AMD sinks teeth into Centrino with Puma platform

AMD hopes its Puma platform will pose a serious challenge to Intel's dominant Centrino

It's been an awfully long time coming. But AMD has finally unleashed its latest mobile PC platform, codenamed Puma.

Much like Intel's Centrino technology, Puma draws together a gaggle of components to create a comprehensive mobile platform for laptop PCs. Key features include the revised Turion X2 Ultra processor, the new 7 Series mobile chipset and ATI Mobility Radeon HD 3200 series integrated graphics.

Botched branding?

But unlike Centrino, AMD has not given Puma a single, unifying brand name for punters to latch onto. In fact, it's not clear how the final product should actually be referred to. AMD's documentation describes it rather clumsily as the Next Generation Turion Radeon Platform.

That could be a tough sell against Intel's cleverly-promoted Centrino platform. But if the branding looks a little messy, how does Puma's hardware stack up?

First up is the new Turion X2 Ultra processor. In terms of performance, do not expect any fireworks. The execution cores are carried over from the previous Turion X2 chip and hence remain a generation behind AMD's desktop and server cores.

However, the Turion X2 Ultra's memory controller and HyperTransport links do receive an overhaul, largely with a view to further optimising power consumption.

Multimedia malarkey

Next is the new 780G mobile chipset. The big news here is the new Radeon HD 3200 integrated graphics core complete with support for DirectX 10.1. AMD reckons it's three times as fast as Intel's integrated GPU.

But perhaps even more significantly, it includes a full-featured version of the UVD 2D decode engine. In other words, notebooks based on the Puma platform will be capable of smoothly decoding a full 1080p Blu-ray movie disc without stressing the CPU. In theory, that should translate into much better battery life when viewing HD flicks on the move.

The 780G chipset and and Radeon graphics also enable a slew of further consumer-friendly features. Hybrid CrossFire technology, for instance, will enable the sale of notebooks with both integrated and discreet graphics. While that's nothing new, the fact that users will be able to switch between the two on the fly according to application demand certainly is.

Wireless wonder

The final piece of the puzzle is wireless networking. Here, things become rather confusing. AMD is not in the business of producing wireless radios, so Wi-Fi comes courtesy of a number of third party suppliers. Nevertheless, AMD claims that each and every one of them is superior to Intel's Wi-Fi technology.

Ultimately, therefore, Puma adds up to a more efficient CPU and some serious multimedia clout. If only AMD could address the Puma's branding weakness, the latter could be winning feature in the increasingly media-hungry consumer market.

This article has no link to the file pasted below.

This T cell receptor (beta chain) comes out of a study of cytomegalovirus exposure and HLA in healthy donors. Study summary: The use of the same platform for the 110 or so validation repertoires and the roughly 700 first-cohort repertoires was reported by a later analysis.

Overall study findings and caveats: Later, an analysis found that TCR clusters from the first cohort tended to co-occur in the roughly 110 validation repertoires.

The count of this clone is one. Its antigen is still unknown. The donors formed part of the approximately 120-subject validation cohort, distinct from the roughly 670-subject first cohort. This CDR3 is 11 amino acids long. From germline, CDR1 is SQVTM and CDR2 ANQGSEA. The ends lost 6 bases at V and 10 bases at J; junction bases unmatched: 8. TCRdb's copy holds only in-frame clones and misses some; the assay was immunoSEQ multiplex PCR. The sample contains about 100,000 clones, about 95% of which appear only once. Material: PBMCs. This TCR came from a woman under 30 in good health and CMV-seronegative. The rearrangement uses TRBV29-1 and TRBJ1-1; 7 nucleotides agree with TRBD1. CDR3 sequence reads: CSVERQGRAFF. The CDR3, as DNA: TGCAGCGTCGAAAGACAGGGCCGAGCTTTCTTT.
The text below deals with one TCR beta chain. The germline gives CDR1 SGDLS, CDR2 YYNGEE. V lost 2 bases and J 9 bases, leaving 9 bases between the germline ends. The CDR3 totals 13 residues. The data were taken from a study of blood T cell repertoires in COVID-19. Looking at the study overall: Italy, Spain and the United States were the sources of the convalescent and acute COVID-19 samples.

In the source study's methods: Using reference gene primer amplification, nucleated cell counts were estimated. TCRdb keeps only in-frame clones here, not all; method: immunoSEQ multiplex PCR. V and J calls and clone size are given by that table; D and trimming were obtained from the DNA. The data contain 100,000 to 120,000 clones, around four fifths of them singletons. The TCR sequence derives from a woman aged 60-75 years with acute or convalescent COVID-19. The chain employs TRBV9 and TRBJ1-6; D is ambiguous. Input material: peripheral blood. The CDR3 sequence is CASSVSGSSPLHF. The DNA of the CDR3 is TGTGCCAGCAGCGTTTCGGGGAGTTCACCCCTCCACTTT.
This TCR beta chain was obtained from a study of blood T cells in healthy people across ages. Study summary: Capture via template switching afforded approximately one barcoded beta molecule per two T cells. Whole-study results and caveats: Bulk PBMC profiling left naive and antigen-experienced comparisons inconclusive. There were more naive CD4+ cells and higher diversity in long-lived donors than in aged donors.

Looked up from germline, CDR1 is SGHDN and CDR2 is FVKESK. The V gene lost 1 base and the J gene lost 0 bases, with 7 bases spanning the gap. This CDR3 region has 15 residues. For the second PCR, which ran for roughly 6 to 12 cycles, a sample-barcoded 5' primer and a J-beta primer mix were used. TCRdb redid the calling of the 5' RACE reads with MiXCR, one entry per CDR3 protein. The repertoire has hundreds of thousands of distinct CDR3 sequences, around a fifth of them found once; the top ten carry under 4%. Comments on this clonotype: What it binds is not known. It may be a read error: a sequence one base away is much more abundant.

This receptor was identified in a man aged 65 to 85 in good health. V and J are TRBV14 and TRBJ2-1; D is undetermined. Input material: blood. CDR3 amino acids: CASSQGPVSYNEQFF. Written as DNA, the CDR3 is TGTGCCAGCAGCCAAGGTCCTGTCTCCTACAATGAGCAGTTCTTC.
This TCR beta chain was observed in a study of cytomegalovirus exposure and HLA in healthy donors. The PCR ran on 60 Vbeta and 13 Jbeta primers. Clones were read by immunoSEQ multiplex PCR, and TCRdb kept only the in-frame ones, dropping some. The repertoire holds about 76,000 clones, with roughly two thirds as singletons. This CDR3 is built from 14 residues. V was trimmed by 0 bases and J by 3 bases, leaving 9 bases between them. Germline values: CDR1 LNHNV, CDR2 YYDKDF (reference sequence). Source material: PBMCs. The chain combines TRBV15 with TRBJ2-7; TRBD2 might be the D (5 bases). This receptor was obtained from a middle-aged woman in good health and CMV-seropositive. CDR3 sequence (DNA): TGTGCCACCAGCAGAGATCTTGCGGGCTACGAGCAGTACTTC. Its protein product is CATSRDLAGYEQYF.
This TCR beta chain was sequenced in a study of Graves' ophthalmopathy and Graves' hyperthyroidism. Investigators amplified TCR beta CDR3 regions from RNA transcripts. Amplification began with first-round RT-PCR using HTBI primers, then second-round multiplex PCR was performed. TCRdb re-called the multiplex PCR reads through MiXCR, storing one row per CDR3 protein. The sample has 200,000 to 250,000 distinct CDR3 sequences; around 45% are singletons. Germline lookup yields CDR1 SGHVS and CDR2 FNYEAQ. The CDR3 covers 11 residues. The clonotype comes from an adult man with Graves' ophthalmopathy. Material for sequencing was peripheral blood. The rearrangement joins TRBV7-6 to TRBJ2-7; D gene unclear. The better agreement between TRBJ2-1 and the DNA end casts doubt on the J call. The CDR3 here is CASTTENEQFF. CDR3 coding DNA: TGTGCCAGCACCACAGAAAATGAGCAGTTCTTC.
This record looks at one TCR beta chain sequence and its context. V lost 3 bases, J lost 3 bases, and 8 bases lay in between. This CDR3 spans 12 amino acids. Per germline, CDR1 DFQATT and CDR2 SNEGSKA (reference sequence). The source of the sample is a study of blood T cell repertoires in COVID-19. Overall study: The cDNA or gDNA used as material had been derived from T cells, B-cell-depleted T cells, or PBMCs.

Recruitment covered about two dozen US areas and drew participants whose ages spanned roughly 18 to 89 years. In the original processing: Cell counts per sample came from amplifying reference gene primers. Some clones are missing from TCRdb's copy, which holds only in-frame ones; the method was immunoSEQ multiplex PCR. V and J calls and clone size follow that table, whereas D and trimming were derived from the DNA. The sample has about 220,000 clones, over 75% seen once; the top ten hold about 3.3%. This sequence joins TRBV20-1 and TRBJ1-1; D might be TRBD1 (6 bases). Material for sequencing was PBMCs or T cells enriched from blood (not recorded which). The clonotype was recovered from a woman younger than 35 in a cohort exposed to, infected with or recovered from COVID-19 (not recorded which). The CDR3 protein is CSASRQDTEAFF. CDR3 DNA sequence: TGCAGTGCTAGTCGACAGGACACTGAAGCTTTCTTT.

Tardy Turion

However, that Turion processor does give cause for concern. It already lags behind Intel's Core 2 processors for raw performance. That's only going to get worse as Intel ramps up the availability of its new 45nm mobile chips.

AMD has so far also been unwilling to discuss how the new Puma platform compares with Centrino in terms of battery life. When we pressed AMD's Ian McNaughton on the matter he said that individual metrics such as battery life are not important, “it's the overall experience that matters.”

He also emphasised that notebook designs vary so widely, it was “virtually impossible” to draw general conlusions. “When you get your hands on the hardware, we'll let you make that determination,” McNaughton said.

Better battery life?

Perhaps, but then AMD did manage to have a pair of externally identical MSI laptops on hand, one powered by Puma the other by Centrino. The idea was to demonstrate the performance advantage of the new Radeon HD 3200 graphics core. Surely a battery life comparison of the two systems would have been equally valid?

Whatever the power efficiency of Puma, one thing is for certain. It's a mainstream platform and not designed to compete with Intel's ultra low voltage Centrino products. As McNoughton said, “that's not what Puma is, but we do have near-term products that will address that space.”

As a final note, it's worth remembering that consumer notebook sales already outpace those of desktop PCs. Making a success of Puma would do much to offset AMD's current troubles with the Phenom desktop processor. To that end, AMD needs to sort out Puma's confused branding, pronto.


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